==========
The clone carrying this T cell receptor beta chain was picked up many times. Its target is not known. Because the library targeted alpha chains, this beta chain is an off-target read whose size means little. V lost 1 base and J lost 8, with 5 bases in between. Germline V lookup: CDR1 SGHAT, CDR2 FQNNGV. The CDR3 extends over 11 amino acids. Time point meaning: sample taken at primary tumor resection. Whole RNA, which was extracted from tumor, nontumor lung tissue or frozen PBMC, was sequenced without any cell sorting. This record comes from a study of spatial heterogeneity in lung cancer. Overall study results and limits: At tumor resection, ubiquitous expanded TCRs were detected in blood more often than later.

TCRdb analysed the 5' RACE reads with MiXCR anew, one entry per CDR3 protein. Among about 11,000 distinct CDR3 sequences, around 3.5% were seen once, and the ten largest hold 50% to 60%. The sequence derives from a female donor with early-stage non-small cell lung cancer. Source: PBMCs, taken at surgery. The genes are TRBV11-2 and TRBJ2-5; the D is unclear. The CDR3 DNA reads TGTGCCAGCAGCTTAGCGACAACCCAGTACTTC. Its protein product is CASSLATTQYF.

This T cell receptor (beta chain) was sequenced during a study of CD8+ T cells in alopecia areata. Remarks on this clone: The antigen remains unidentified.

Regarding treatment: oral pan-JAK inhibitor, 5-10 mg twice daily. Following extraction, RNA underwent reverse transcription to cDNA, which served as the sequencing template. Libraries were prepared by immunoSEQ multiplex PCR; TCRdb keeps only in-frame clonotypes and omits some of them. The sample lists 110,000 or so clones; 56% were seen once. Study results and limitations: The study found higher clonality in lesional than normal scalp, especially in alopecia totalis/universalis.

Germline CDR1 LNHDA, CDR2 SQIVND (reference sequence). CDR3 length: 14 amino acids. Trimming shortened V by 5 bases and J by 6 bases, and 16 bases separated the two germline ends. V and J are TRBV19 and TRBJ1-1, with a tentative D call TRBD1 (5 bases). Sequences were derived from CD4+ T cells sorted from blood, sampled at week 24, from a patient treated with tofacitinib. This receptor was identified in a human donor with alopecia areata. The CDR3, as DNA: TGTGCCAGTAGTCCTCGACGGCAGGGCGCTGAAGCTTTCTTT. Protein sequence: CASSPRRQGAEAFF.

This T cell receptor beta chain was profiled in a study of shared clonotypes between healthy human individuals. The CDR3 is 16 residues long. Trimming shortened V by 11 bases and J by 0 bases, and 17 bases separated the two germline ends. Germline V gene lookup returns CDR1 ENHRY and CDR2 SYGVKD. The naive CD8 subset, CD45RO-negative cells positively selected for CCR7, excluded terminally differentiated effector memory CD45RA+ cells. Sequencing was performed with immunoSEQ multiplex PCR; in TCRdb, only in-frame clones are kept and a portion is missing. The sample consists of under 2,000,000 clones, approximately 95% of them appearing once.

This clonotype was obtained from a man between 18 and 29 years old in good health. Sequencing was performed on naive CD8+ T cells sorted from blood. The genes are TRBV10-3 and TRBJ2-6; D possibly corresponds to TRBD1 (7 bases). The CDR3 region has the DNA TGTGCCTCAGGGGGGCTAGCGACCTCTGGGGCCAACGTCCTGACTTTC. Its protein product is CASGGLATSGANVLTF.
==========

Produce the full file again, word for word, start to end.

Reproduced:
The clone carrying this T cell receptor beta chain was picked up many times. Its target is not known. Because the library targeted alpha chains, this beta chain is an off-target read whose size means little. V lost 1 base and J lost 8, with 5 bases in between. Germline V lookup: CDR1 SGHAT, CDR2 FQNNGV. The CDR3 extends over 11 amino acids. Time point meaning: sample taken at primary tumor resection. Whole RNA, which was extracted from tumor, nontumor lung tissue or frozen PBMC, was sequenced without any cell sorting. This record comes from a study of spatial heterogeneity in lung cancer. Overall study results and limits: At tumor resection, ubiquitous expanded TCRs were detected in blood more often than later.

TCRdb analysed the 5' RACE reads with MiXCR anew, one entry per CDR3 protein. Among about 11,000 distinct CDR3 sequences, around 3.5% were seen once, and the ten largest hold 50% to 60%. The sequence derives from a female donor with early-stage non-small cell lung cancer. Source: PBMCs, taken at surgery. The genes are TRBV11-2 and TRBJ2-5; the D is unclear. The CDR3 DNA reads TGTGCCAGCAGCTTAGCGACAACCCAGTACTTC. Its protein product is CASSLATTQYF.

This T cell receptor (beta chain) was sequenced during a study of CD8+ T cells in alopecia areata. Remarks on this clone: The antigen remains unidentified.

Regarding treatment: oral pan-JAK inhibitor, 5-10 mg twice daily. Following extraction, RNA underwent reverse transcription to cDNA, which served as the sequencing template. Libraries were prepared by immunoSEQ multiplex PCR; TCRdb keeps only in-frame clonotypes and omits some of them. The sample lists 110,000 or so clones; 56% were seen once. Study results and limitations: The study found higher clonality in lesional than normal scalp, especially in alopecia totalis/universalis.

Germline CDR1 LNHDA, CDR2 SQIVND (reference sequence). CDR3 length: 14 amino acids. Trimming shortened V by 5 bases and J by 6 bases, and 16 bases separated the two germline ends. V and J are TRBV19 and TRBJ1-1, with a tentative D call TRBD1 (5 bases). Sequences were derived from CD4+ T cells sorted from blood, sampled at week 24, from a patient treated with tofacitinib. This receptor was identified in a human donor with alopecia areata. The CDR3, as DNA: TGTGCCAGTAGTCCTCGACGGCAGGGCGCTGAAGCTTTCTTT. Protein sequence: CASSPRRQGAEAFF.

This T cell receptor beta chain was profiled in a study of shared clonotypes between healthy human individuals. The CDR3 is 16 residues long. Trimming shortened V by 11 bases and J by 0 bases, and 17 bases separated the two germline ends. Germline V gene lookup returns CDR1 ENHRY and CDR2 SYGVKD. The naive CD8 subset, CD45RO-negative cells positively selected for CCR7, excluded terminally differentiated effector memory CD45RA+ cells. Sequencing was performed with immunoSEQ multiplex PCR; in TCRdb, only in-frame clones are kept and a portion is missing. The sample consists of under 2,000,000 clones, approximately 95% of them appearing once.

This clonotype was obtained from a man between 18 and 29 years old in good health. Sequencing was performed on naive CD8+ T cells sorted from blood. The genes are TRBV10-3 and TRBJ2-6; D possibly corresponds to TRBD1 (7 bases). The CDR3 region has the DNA TGTGCCTCAGGGGGGCTAGCGACCTCTGGGGCCAACGTCCTGACTTTC. Its protein product is CASGGLATSGANVLTF.